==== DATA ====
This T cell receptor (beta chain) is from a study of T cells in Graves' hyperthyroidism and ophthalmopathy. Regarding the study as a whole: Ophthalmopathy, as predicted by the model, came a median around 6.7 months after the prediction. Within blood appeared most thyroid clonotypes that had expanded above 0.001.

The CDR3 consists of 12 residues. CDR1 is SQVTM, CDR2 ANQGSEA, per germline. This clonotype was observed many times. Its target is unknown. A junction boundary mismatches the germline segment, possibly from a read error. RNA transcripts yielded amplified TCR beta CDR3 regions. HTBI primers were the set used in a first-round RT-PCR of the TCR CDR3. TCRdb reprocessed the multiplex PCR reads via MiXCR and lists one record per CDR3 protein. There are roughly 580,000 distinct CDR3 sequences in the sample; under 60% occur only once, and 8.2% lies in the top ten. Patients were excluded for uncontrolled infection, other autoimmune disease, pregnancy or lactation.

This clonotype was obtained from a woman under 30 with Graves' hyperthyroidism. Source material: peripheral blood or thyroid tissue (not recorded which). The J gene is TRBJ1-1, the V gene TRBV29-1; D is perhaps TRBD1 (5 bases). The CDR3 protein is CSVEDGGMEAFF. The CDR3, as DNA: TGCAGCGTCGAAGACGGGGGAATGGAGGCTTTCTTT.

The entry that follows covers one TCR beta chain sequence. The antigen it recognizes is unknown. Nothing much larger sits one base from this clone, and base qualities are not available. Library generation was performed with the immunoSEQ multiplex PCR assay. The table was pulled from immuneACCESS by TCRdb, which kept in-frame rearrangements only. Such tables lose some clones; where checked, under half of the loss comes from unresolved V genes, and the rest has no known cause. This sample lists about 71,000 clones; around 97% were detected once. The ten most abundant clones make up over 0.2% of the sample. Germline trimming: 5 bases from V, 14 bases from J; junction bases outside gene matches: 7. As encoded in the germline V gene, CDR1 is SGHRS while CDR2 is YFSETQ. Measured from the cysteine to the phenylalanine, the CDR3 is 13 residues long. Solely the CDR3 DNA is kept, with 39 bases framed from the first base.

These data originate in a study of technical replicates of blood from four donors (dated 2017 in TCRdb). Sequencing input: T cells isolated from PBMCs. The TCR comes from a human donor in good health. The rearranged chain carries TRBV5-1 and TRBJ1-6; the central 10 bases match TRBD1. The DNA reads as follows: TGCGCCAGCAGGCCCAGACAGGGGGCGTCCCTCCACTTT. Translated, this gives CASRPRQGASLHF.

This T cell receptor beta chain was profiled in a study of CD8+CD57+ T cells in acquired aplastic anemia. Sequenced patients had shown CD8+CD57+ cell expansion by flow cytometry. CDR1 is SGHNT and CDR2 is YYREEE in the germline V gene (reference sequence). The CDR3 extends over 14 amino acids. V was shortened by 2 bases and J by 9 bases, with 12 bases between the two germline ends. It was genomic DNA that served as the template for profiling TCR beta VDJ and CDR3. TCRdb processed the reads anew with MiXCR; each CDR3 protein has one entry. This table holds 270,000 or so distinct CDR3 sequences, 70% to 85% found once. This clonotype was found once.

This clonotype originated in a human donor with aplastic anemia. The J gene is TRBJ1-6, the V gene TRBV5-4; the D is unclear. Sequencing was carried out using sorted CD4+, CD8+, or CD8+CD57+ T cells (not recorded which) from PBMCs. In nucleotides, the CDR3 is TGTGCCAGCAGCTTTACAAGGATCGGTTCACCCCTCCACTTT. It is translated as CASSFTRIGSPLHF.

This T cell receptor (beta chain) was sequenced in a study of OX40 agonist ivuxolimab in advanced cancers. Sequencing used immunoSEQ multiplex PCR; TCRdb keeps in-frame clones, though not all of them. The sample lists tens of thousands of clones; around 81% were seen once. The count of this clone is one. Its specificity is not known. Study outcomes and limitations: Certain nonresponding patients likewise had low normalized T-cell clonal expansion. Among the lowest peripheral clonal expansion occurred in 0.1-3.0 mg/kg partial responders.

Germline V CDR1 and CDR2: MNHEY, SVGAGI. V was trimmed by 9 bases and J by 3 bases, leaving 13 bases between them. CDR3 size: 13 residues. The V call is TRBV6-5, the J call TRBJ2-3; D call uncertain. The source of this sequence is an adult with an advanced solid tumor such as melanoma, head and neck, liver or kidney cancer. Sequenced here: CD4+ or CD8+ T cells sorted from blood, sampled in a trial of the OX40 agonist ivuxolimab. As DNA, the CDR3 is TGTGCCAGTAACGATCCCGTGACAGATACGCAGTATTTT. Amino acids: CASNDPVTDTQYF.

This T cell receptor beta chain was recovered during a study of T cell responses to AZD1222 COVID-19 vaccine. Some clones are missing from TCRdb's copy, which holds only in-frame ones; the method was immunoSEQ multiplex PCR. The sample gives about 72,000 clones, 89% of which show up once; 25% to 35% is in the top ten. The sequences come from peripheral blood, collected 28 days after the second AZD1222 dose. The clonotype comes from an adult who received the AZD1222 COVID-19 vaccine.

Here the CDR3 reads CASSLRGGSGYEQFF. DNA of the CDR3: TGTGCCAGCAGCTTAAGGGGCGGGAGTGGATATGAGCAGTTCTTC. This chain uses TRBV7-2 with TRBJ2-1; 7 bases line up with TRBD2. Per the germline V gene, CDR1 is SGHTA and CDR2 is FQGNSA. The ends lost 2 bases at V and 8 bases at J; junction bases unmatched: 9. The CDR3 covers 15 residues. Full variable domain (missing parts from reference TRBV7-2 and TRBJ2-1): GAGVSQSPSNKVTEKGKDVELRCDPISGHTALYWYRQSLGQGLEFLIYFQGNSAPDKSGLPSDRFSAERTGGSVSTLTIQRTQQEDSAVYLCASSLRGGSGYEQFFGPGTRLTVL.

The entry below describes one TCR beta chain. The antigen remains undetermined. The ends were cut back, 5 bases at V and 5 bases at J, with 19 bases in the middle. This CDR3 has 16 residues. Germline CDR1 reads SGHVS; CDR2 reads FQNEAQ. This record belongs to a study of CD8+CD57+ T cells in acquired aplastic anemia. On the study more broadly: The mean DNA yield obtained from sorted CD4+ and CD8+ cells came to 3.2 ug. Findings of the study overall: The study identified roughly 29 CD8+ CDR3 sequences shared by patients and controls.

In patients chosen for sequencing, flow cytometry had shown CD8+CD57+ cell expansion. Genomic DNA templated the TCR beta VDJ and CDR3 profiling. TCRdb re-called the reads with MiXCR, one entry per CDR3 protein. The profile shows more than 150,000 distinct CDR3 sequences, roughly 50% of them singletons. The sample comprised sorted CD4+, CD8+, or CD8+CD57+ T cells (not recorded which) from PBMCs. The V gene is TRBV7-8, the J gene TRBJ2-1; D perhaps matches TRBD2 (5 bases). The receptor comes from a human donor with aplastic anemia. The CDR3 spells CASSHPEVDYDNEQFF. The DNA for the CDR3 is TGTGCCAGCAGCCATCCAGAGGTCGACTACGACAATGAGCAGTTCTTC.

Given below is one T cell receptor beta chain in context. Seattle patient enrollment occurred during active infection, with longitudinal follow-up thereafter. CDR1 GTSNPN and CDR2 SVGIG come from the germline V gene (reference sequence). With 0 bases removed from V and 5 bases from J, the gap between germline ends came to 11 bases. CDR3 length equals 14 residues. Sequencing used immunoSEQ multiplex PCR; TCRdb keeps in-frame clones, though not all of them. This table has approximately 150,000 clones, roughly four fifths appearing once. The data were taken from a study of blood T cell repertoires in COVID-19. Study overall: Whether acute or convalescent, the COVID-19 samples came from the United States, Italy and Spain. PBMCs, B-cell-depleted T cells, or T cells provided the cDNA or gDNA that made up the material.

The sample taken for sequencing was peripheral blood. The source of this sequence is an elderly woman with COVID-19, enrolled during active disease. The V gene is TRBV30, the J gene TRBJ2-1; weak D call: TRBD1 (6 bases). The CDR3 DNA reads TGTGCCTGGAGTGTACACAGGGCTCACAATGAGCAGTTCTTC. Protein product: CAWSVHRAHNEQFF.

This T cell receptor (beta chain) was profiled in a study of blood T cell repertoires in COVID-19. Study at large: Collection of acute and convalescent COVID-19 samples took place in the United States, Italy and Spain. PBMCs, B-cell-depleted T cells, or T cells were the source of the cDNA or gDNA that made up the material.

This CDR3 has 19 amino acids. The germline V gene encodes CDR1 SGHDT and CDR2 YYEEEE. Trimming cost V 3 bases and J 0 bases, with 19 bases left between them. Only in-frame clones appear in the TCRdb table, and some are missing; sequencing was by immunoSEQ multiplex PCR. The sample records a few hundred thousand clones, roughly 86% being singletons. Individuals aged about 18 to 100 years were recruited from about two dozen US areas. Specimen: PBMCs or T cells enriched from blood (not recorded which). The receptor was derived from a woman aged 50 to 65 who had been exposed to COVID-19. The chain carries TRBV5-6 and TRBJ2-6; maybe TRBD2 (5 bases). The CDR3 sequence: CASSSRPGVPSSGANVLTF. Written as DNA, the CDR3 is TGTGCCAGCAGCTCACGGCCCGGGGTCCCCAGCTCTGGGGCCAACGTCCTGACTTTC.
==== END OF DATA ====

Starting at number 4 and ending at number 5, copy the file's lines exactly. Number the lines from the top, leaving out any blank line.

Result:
The entry that follows covers one TCR beta chain sequence. The antigen it recognizes is unknown. Nothing much larger sits one base from this clone, and base qualities are not available. Library generation was performed with the immunoSEQ multiplex PCR assay. The table was pulled from immuneACCESS by TCRdb, which kept in-frame rearrangements only. Such tables lose some clones; where checked, under half of the loss comes from unresolved V genes, and the rest has no known cause. This sample lists about 71,000 clones; around 97% were detected once. The ten most abundant clones make up over 0.2% of the sample. Germline trimming: 5 bases from V, 14 bases from J; junction bases outside gene matches: 7. As encoded in the germline V gene, CDR1 is SGHRS while CDR2 is YFSETQ. Measured from the cysteine to the phenylalanine, the CDR3 is 13 residues long. Solely the CDR3 DNA is kept, with 39 bases framed from the first base.

These data originate in a study of technical replicates of blood from four donors (dated 2017 in TCRdb). Sequencing input: T cells isolated from PBMCs. The TCR comes from a human donor in good health. The rearranged chain carries TRBV5-1 and TRBJ1-6; the central 10 bases match TRBD1. The DNA reads as follows: TGCGCCAGCAGGCCCAGACAGGGGGCGTCCCTCCACTTT. Translated, this gives CASRPRQGASLHF.